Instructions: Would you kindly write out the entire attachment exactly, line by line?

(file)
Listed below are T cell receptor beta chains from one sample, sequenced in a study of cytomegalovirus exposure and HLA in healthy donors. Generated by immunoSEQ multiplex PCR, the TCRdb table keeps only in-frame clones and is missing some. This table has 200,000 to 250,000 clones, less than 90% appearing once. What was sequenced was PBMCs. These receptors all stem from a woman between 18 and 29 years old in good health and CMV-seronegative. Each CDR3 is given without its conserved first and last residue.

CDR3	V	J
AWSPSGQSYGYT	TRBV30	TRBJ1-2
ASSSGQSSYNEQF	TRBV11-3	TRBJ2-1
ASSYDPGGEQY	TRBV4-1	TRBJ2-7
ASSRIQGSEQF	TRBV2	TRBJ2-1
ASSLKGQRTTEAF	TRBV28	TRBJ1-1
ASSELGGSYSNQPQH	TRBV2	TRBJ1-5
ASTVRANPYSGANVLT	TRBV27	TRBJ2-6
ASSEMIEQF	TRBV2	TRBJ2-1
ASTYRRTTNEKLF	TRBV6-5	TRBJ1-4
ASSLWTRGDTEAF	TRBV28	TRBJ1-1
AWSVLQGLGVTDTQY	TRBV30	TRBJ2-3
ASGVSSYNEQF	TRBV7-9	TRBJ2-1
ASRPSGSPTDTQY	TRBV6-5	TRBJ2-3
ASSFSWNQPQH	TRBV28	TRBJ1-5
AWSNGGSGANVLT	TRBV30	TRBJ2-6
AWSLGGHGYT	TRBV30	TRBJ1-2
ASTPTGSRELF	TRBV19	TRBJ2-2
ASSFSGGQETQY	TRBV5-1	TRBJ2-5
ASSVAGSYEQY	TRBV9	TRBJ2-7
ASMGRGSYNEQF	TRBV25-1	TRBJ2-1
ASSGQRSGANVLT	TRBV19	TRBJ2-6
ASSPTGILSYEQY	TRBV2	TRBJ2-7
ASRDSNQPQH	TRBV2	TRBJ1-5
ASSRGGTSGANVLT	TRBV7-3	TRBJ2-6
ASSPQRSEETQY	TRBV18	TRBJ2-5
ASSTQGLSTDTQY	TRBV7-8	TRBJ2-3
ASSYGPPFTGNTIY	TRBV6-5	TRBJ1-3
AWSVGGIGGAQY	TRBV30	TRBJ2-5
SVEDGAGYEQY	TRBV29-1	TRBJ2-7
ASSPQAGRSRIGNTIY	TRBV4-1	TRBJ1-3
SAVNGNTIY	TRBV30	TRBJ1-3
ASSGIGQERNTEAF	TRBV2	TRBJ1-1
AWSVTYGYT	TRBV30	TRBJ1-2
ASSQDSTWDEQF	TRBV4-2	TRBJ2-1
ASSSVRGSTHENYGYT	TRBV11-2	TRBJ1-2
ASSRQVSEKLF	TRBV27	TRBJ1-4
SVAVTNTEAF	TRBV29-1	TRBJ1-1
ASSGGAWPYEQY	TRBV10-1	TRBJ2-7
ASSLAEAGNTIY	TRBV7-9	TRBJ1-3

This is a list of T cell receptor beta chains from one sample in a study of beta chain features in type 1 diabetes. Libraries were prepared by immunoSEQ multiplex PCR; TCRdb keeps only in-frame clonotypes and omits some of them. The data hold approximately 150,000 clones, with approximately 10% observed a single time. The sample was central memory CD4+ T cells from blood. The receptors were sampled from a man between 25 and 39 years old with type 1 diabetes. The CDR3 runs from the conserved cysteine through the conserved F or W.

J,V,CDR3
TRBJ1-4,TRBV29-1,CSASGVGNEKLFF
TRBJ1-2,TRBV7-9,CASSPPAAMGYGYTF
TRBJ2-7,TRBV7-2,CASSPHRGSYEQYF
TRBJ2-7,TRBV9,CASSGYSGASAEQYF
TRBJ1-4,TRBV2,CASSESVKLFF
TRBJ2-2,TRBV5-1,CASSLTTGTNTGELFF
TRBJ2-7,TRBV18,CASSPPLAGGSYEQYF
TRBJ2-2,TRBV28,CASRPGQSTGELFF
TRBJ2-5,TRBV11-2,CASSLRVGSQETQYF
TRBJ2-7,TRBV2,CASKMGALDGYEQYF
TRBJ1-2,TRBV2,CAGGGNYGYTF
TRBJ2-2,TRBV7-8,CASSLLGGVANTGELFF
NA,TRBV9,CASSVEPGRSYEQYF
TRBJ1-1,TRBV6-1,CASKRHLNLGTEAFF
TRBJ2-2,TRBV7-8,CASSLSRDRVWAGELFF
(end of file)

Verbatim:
Listed below are T cell receptor beta chains from one sample, sequenced in a study of cytomegalovirus exposure and HLA in healthy donors. Generated by immunoSEQ multiplex PCR, the TCRdb table keeps only in-frame clones and is missing some. This table has 200,000 to 250,000 clones, less than 90% appearing once. What was sequenced was PBMCs. These receptors all stem from a woman between 18 and 29 years old in good health and CMV-seronegative. Each CDR3 is given without its conserved first and last residue.

CDR3	V	J
AWSPSGQSYGYT	TRBV30	TRBJ1-2
ASSSGQSSYNEQF	TRBV11-3	TRBJ2-1
ASSYDPGGEQY	TRBV4-1	TRBJ2-7
ASSRIQGSEQF	TRBV2	TRBJ2-1
ASSLKGQRTTEAF	TRBV28	TRBJ1-1
ASSELGGSYSNQPQH	TRBV2	TRBJ1-5
ASTVRANPYSGANVLT	TRBV27	TRBJ2-6
ASSEMIEQF	TRBV2	TRBJ2-1
ASTYRRTTNEKLF	TRBV6-5	TRBJ1-4
ASSLWTRGDTEAF	TRBV28	TRBJ1-1
AWSVLQGLGVTDTQY	TRBV30	TRBJ2-3
ASGVSSYNEQF	TRBV7-9	TRBJ2-1
ASRPSGSPTDTQY	TRBV6-5	TRBJ2-3
ASSFSWNQPQH	TRBV28	TRBJ1-5
AWSNGGSGANVLT	TRBV30	TRBJ2-6
AWSLGGHGYT	TRBV30	TRBJ1-2
ASTPTGSRELF	TRBV19	TRBJ2-2
ASSFSGGQETQY	TRBV5-1	TRBJ2-5
ASSVAGSYEQY	TRBV9	TRBJ2-7
ASMGRGSYNEQF	TRBV25-1	TRBJ2-1
ASSGQRSGANVLT	TRBV19	TRBJ2-6
ASSPTGILSYEQY	TRBV2	TRBJ2-7
ASRDSNQPQH	TRBV2	TRBJ1-5
ASSRGGTSGANVLT	TRBV7-3	TRBJ2-6
ASSPQRSEETQY	TRBV18	TRBJ2-5
ASSTQGLSTDTQY	TRBV7-8	TRBJ2-3
ASSYGPPFTGNTIY	TRBV6-5	TRBJ1-3
AWSVGGIGGAQY	TRBV30	TRBJ2-5
SVEDGAGYEQY	TRBV29-1	TRBJ2-7
ASSPQAGRSRIGNTIY	TRBV4-1	TRBJ1-3
SAVNGNTIY	TRBV30	TRBJ1-3
ASSGIGQERNTEAF	TRBV2	TRBJ1-1
AWSVTYGYT	TRBV30	TRBJ1-2
ASSQDSTWDEQF	TRBV4-2	TRBJ2-1
ASSSVRGSTHENYGYT	TRBV11-2	TRBJ1-2
ASSRQVSEKLF	TRBV27	TRBJ1-4
SVAVTNTEAF	TRBV29-1	TRBJ1-1
ASSGGAWPYEQY	TRBV10-1	TRBJ2-7
ASSLAEAGNTIY	TRBV7-9	TRBJ1-3

This is a list of T cell receptor beta chains from one sample in a study of beta chain features in type 1 diabetes. Libraries were prepared by immunoSEQ multiplex PCR; TCRdb keeps only in-frame clonotypes and omits some of them. The data hold approximately 150,000 clones, with approximately 10% observed a single time. The sample was central memory CD4+ T cells from blood. The receptors were sampled from a man between 25 and 39 years old with type 1 diabetes. The CDR3 runs from the conserved cysteine through the conserved F or W.

J,V,CDR3
TRBJ1-4,TRBV29-1,CSASGVGNEKLFF
TRBJ1-2,TRBV7-9,CASSPPAAMGYGYTF
TRBJ2-7,TRBV7-2,CASSPHRGSYEQYF
TRBJ2-7,TRBV9,CASSGYSGASAEQYF
TRBJ1-4,TRBV2,CASSESVKLFF
TRBJ2-2,TRBV5-1,CASSLTTGTNTGELFF
TRBJ2-7,TRBV18,CASSPPLAGGSYEQYF
TRBJ2-2,TRBV28,CASRPGQSTGELFF
TRBJ2-5,TRBV11-2,CASSLRVGSQETQYF
TRBJ2-7,TRBV2,CASKMGALDGYEQYF
TRBJ1-2,TRBV2,CAGGGNYGYTF
TRBJ2-2,TRBV7-8,CASSLLGGVANTGELFF
NA,TRBV9,CASSVEPGRSYEQYF
TRBJ1-1,TRBV6-1,CASKRHLNLGTEAFF
TRBJ2-2,TRBV7-8,CASSLSRDRVWAGELFF